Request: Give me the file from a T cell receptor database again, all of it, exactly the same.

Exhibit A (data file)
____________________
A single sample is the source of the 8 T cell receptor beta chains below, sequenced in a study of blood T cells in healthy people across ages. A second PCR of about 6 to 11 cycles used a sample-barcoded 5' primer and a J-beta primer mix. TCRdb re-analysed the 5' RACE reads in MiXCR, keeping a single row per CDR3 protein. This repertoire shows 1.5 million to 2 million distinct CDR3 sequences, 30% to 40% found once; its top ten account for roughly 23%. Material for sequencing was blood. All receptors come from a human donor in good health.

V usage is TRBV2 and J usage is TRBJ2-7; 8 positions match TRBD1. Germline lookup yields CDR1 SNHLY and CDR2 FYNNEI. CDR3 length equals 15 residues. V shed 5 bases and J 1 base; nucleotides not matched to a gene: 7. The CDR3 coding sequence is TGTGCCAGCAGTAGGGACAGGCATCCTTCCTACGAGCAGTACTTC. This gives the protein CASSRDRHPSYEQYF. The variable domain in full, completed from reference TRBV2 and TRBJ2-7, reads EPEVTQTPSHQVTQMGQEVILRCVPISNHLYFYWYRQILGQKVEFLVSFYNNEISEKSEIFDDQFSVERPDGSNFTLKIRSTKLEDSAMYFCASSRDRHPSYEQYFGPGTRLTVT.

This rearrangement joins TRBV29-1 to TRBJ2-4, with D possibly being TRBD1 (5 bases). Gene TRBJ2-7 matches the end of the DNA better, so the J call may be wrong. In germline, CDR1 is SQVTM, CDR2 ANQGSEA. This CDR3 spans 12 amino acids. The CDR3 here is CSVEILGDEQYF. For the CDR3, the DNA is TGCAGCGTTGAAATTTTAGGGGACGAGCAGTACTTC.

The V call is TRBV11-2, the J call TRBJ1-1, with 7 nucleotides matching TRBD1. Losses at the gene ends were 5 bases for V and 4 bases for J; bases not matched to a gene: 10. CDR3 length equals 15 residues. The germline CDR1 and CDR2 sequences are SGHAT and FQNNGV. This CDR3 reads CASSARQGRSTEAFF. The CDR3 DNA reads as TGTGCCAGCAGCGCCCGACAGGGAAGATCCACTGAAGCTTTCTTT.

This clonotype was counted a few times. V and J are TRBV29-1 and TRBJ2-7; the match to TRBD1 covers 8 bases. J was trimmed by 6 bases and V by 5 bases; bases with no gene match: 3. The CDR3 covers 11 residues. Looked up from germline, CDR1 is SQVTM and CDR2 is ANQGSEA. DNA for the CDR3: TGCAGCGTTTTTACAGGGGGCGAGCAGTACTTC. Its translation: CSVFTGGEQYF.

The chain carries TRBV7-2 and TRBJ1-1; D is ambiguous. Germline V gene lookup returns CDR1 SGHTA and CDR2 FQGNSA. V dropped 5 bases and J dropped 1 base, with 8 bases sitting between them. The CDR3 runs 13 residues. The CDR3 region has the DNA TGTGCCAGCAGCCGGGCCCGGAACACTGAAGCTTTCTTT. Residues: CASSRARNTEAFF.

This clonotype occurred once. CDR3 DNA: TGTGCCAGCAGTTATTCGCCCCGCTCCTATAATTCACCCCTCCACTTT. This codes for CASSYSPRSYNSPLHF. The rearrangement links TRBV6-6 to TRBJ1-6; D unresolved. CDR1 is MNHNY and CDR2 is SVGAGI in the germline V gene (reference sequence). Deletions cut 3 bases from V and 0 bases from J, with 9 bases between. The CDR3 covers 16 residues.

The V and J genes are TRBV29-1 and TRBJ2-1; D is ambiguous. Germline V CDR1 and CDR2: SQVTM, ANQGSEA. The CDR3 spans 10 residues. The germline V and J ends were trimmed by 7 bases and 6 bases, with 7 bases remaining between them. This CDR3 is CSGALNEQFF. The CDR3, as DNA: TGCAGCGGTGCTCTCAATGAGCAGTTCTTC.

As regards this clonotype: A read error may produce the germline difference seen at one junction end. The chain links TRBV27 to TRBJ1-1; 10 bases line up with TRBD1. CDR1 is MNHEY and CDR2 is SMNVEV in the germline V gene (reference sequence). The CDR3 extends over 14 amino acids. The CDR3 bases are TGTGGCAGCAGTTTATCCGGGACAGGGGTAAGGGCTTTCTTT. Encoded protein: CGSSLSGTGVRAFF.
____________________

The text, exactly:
A single sample is the source of the 8 T cell receptor beta chains below, sequenced in a study of blood T cells in healthy people across ages. A second PCR of about 6 to 11 cycles used a sample-barcoded 5' primer and a J-beta primer mix. TCRdb re-analysed the 5' RACE reads in MiXCR, keeping a single row per CDR3 protein. This repertoire shows 1.5 million to 2 million distinct CDR3 sequences, 30% to 40% found once; its top ten account for roughly 23%. Material for sequencing was blood. All receptors come from a human donor in good health.

V usage is TRBV2 and J usage is TRBJ2-7; 8 positions match TRBD1. Germline lookup yields CDR1 SNHLY and CDR2 FYNNEI. CDR3 length equals 15 residues. V shed 5 bases and J 1 base; nucleotides not matched to a gene: 7. The CDR3 coding sequence is TGTGCCAGCAGTAGGGACAGGCATCCTTCCTACGAGCAGTACTTC. This gives the protein CASSRDRHPSYEQYF. The variable domain in full, completed from reference TRBV2 and TRBJ2-7, reads EPEVTQTPSHQVTQMGQEVILRCVPISNHLYFYWYRQILGQKVEFLVSFYNNEISEKSEIFDDQFSVERPDGSNFTLKIRSTKLEDSAMYFCASSRDRHPSYEQYFGPGTRLTVT.

This rearrangement joins TRBV29-1 to TRBJ2-4, with D possibly being TRBD1 (5 bases). Gene TRBJ2-7 matches the end of the DNA better, so the J call may be wrong. In germline, CDR1 is SQVTM, CDR2 ANQGSEA. This CDR3 spans 12 amino acids. The CDR3 here is CSVEILGDEQYF. For the CDR3, the DNA is TGCAGCGTTGAAATTTTAGGGGACGAGCAGTACTTC.

The V call is TRBV11-2, the J call TRBJ1-1, with 7 nucleotides matching TRBD1. Losses at the gene ends were 5 bases for V and 4 bases for J; bases not matched to a gene: 10. CDR3 length equals 15 residues. The germline CDR1 and CDR2 sequences are SGHAT and FQNNGV. This CDR3 reads CASSARQGRSTEAFF. The CDR3 DNA reads as TGTGCCAGCAGCGCCCGACAGGGAAGATCCACTGAAGCTTTCTTT.

This clonotype was counted a few times. V and J are TRBV29-1 and TRBJ2-7; the match to TRBD1 covers 8 bases. J was trimmed by 6 bases and V by 5 bases; bases with no gene match: 3. The CDR3 covers 11 residues. Looked up from germline, CDR1 is SQVTM and CDR2 is ANQGSEA. DNA for the CDR3: TGCAGCGTTTTTACAGGGGGCGAGCAGTACTTC. Its translation: CSVFTGGEQYF.

The chain carries TRBV7-2 and TRBJ1-1; D is ambiguous. Germline V gene lookup returns CDR1 SGHTA and CDR2 FQGNSA. V dropped 5 bases and J dropped 1 base, with 8 bases sitting between them. The CDR3 runs 13 residues. The CDR3 region has the DNA TGTGCCAGCAGCCGGGCCCGGAACACTGAAGCTTTCTTT. Residues: CASSRARNTEAFF.

This clonotype occurred once. CDR3 DNA: TGTGCCAGCAGTTATTCGCCCCGCTCCTATAATTCACCCCTCCACTTT. This codes for CASSYSPRSYNSPLHF. The rearrangement links TRBV6-6 to TRBJ1-6; D unresolved. CDR1 is MNHNY and CDR2 is SVGAGI in the germline V gene (reference sequence). Deletions cut 3 bases from V and 0 bases from J, with 9 bases between. The CDR3 covers 16 residues.

The V and J genes are TRBV29-1 and TRBJ2-1; D is ambiguous. Germline V CDR1 and CDR2: SQVTM, ANQGSEA. The CDR3 spans 10 residues. The germline V and J ends were trimmed by 7 bases and 6 bases, with 7 bases remaining between them. This CDR3 is CSGALNEQFF. The CDR3, as DNA: TGCAGCGGTGCTCTCAATGAGCAGTTCTTC.

As regards this clonotype: A read error may produce the germline difference seen at one junction end. The chain links TRBV27 to TRBJ1-1; 10 bases line up with TRBD1. CDR1 is MNHEY and CDR2 is SMNVEV in the germline V gene (reference sequence). The CDR3 extends over 14 amino acids. The CDR3 bases are TGTGGCAGCAGTTTATCCGGGACAGGGGTAAGGGCTTTCTTT. Encoded protein: CGSSLSGTGVRAFF.